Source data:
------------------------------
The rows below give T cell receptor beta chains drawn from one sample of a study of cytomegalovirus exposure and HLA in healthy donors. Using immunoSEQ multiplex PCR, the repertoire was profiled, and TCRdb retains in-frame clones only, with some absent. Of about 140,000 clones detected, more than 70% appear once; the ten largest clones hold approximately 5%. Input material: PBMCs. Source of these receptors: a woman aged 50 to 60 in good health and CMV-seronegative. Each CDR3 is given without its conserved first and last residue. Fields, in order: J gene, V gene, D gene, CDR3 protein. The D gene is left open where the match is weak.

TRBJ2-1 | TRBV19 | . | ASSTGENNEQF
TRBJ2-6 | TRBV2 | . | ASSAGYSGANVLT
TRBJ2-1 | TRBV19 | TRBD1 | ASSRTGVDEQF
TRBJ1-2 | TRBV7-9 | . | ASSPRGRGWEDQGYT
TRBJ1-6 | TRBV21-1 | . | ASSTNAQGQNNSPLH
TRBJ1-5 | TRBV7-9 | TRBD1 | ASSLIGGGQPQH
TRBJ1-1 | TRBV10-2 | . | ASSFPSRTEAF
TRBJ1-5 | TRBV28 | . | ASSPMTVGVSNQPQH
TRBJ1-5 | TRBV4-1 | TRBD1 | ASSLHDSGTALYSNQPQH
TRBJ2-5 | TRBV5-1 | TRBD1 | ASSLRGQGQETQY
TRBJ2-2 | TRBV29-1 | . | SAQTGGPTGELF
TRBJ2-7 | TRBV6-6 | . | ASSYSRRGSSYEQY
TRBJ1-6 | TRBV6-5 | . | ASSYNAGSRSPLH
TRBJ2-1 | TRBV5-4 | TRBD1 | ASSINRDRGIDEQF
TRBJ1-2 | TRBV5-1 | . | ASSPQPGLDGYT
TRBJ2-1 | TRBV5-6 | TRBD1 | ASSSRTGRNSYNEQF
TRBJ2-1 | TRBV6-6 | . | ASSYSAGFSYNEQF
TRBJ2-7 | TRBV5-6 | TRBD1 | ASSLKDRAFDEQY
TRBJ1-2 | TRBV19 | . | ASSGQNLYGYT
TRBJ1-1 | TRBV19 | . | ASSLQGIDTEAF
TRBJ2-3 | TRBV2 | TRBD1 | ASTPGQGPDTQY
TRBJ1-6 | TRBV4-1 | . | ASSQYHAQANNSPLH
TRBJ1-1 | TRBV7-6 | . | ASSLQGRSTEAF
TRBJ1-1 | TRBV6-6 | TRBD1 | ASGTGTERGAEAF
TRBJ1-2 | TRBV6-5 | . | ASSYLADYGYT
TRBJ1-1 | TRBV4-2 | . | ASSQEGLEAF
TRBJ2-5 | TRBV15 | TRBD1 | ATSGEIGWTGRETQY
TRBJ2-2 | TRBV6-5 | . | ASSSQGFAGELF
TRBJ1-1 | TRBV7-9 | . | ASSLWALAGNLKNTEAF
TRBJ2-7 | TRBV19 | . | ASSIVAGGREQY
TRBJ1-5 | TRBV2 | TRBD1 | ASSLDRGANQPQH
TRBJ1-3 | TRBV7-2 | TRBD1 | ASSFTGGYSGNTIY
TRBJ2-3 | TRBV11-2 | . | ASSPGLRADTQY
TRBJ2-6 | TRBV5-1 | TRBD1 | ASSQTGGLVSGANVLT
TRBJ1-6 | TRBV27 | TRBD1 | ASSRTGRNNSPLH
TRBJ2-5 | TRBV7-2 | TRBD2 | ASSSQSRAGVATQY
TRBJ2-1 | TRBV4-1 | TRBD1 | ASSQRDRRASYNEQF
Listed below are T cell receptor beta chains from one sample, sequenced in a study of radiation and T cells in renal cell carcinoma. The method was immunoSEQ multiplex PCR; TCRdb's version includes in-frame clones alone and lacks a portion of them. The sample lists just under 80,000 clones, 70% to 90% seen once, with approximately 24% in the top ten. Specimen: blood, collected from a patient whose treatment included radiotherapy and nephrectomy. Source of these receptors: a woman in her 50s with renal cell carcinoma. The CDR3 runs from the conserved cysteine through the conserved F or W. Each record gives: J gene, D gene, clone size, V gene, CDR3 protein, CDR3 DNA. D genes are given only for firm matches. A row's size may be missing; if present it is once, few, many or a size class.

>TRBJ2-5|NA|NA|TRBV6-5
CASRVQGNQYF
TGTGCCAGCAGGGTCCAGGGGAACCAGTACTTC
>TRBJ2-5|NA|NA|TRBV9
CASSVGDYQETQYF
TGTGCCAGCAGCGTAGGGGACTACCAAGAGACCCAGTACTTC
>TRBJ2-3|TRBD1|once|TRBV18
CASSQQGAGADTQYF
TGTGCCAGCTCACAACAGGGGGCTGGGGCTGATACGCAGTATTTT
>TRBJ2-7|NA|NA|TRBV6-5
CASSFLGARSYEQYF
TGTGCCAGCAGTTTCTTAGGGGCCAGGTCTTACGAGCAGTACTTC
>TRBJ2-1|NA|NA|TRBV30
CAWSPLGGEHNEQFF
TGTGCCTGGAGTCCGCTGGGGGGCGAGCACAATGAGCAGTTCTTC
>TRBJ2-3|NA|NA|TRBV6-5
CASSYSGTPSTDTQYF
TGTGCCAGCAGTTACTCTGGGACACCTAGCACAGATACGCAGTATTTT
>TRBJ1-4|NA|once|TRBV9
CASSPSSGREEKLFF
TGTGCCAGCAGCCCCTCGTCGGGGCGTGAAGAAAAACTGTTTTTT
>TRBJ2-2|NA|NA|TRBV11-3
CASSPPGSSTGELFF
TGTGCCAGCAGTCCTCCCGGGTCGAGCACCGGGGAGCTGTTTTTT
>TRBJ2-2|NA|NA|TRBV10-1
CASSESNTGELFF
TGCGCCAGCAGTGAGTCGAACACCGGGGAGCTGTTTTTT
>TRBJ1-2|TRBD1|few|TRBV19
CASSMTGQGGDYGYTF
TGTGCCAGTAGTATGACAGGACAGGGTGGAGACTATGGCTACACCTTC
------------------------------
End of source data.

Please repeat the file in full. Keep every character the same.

The rows below give T cell receptor beta chains drawn from one sample of a study of cytomegalovirus exposure and HLA in healthy donors. Using immunoSEQ multiplex PCR, the repertoire was profiled, and TCRdb retains in-frame clones only, with some absent. Of about 140,000 clones detected, more than 70% appear once; the ten largest clones hold approximately 5%. Input material: PBMCs. Source of these receptors: a woman aged 50 to 60 in good health and CMV-seronegative. Each CDR3 is given without its conserved first and last residue. Fields, in order: J gene, V gene, D gene, CDR3 protein. The D gene is left open where the match is weak.

TRBJ2-1 | TRBV19 | . | ASSTGENNEQF
TRBJ2-6 | TRBV2 | . | ASSAGYSGANVLT
TRBJ2-1 | TRBV19 | TRBD1 | ASSRTGVDEQF
TRBJ1-2 | TRBV7-9 | . | ASSPRGRGWEDQGYT
TRBJ1-6 | TRBV21-1 | . | ASSTNAQGQNNSPLH
TRBJ1-5 | TRBV7-9 | TRBD1 | ASSLIGGGQPQH
TRBJ1-1 | TRBV10-2 | . | ASSFPSRTEAF
TRBJ1-5 | TRBV28 | . | ASSPMTVGVSNQPQH
TRBJ1-5 | TRBV4-1 | TRBD1 | ASSLHDSGTALYSNQPQH
TRBJ2-5 | TRBV5-1 | TRBD1 | ASSLRGQGQETQY
TRBJ2-2 | TRBV29-1 | . | SAQTGGPTGELF
TRBJ2-7 | TRBV6-6 | . | ASSYSRRGSSYEQY
TRBJ1-6 | TRBV6-5 | . | ASSYNAGSRSPLH
TRBJ2-1 | TRBV5-4 | TRBD1 | ASSINRDRGIDEQF
TRBJ1-2 | TRBV5-1 | . | ASSPQPGLDGYT
TRBJ2-1 | TRBV5-6 | TRBD1 | ASSSRTGRNSYNEQF
TRBJ2-1 | TRBV6-6 | . | ASSYSAGFSYNEQF
TRBJ2-7 | TRBV5-6 | TRBD1 | ASSLKDRAFDEQY
TRBJ1-2 | TRBV19 | . | ASSGQNLYGYT
TRBJ1-1 | TRBV19 | . | ASSLQGIDTEAF
TRBJ2-3 | TRBV2 | TRBD1 | ASTPGQGPDTQY
TRBJ1-6 | TRBV4-1 | . | ASSQYHAQANNSPLH
TRBJ1-1 | TRBV7-6 | . | ASSLQGRSTEAF
TRBJ1-1 | TRBV6-6 | TRBD1 | ASGTGTERGAEAF
TRBJ1-2 | TRBV6-5 | . | ASSYLADYGYT
TRBJ1-1 | TRBV4-2 | . | ASSQEGLEAF
TRBJ2-5 | TRBV15 | TRBD1 | ATSGEIGWTGRETQY
TRBJ2-2 | TRBV6-5 | . | ASSSQGFAGELF
TRBJ1-1 | TRBV7-9 | . | ASSLWALAGNLKNTEAF
TRBJ2-7 | TRBV19 | . | ASSIVAGGREQY
TRBJ1-5 | TRBV2 | TRBD1 | ASSLDRGANQPQH
TRBJ1-3 | TRBV7-2 | TRBD1 | ASSFTGGYSGNTIY
TRBJ2-3 | TRBV11-2 | . | ASSPGLRADTQY
TRBJ2-6 | TRBV5-1 | TRBD1 | ASSQTGGLVSGANVLT
TRBJ1-6 | TRBV27 | TRBD1 | ASSRTGRNNSPLH
TRBJ2-5 | TRBV7-2 | TRBD2 | ASSSQSRAGVATQY
TRBJ2-1 | TRBV4-1 | TRBD1 | ASSQRDRRASYNEQF
Listed below are T cell receptor beta chains from one sample, sequenced in a study of radiation and T cells in renal cell carcinoma. The method was immunoSEQ multiplex PCR; TCRdb's version includes in-frame clones alone and lacks a portion of them. The sample lists just under 80,000 clones, 70% to 90% seen once, with approximately 24% in the top ten. Specimen: blood, collected from a patient whose treatment included radiotherapy and nephrectomy. Source of these receptors: a woman in her 50s with renal cell carcinoma. The CDR3 runs from the conserved cysteine through the conserved F or W. Each record gives: J gene, D gene, clone size, V gene, CDR3 protein, CDR3 DNA. D genes are given only for firm matches. A row's size may be missing; if present it is once, few, many or a size class.

>TRBJ2-5|NA|NA|TRBV6-5
CASRVQGNQYF
TGTGCCAGCAGGGTCCAGGGGAACCAGTACTTC
>TRBJ2-5|NA|NA|TRBV9
CASSVGDYQETQYF
TGTGCCAGCAGCGTAGGGGACTACCAAGAGACCCAGTACTTC
>TRBJ2-3|TRBD1|once|TRBV18
CASSQQGAGADTQYF
TGTGCCAGCTCACAACAGGGGGCTGGGGCTGATACGCAGTATTTT
>TRBJ2-7|NA|NA|TRBV6-5
CASSFLGARSYEQYF
TGTGCCAGCAGTTTCTTAGGGGCCAGGTCTTACGAGCAGTACTTC
>TRBJ2-1|NA|NA|TRBV30
CAWSPLGGEHNEQFF
TGTGCCTGGAGTCCGCTGGGGGGCGAGCACAATGAGCAGTTCTTC
>TRBJ2-3|NA|NA|TRBV6-5
CASSYSGTPSTDTQYF
TGTGCCAGCAGTTACTCTGGGACACCTAGCACAGATACGCAGTATTTT
>TRBJ1-4|NA|once|TRBV9
CASSPSSGREEKLFF
TGTGCCAGCAGCCCCTCGTCGGGGCGTGAAGAAAAACTGTTTTTT
>TRBJ2-2|NA|NA|TRBV11-3
CASSPPGSSTGELFF
TGTGCCAGCAGTCCTCCCGGGTCGAGCACCGGGGAGCTGTTTTTT
>TRBJ2-2|NA|NA|TRBV10-1
CASSESNTGELFF
TGCGCCAGCAGTGAGTCGAACACCGGGGAGCTGTTTTTT
>TRBJ1-2|TRBD1|few|TRBV19
CASSMTGQGGDYGYTF
TGTGCCAGTAGTATGACAGGACAGGGTGGAGACTATGGCTACACCTTC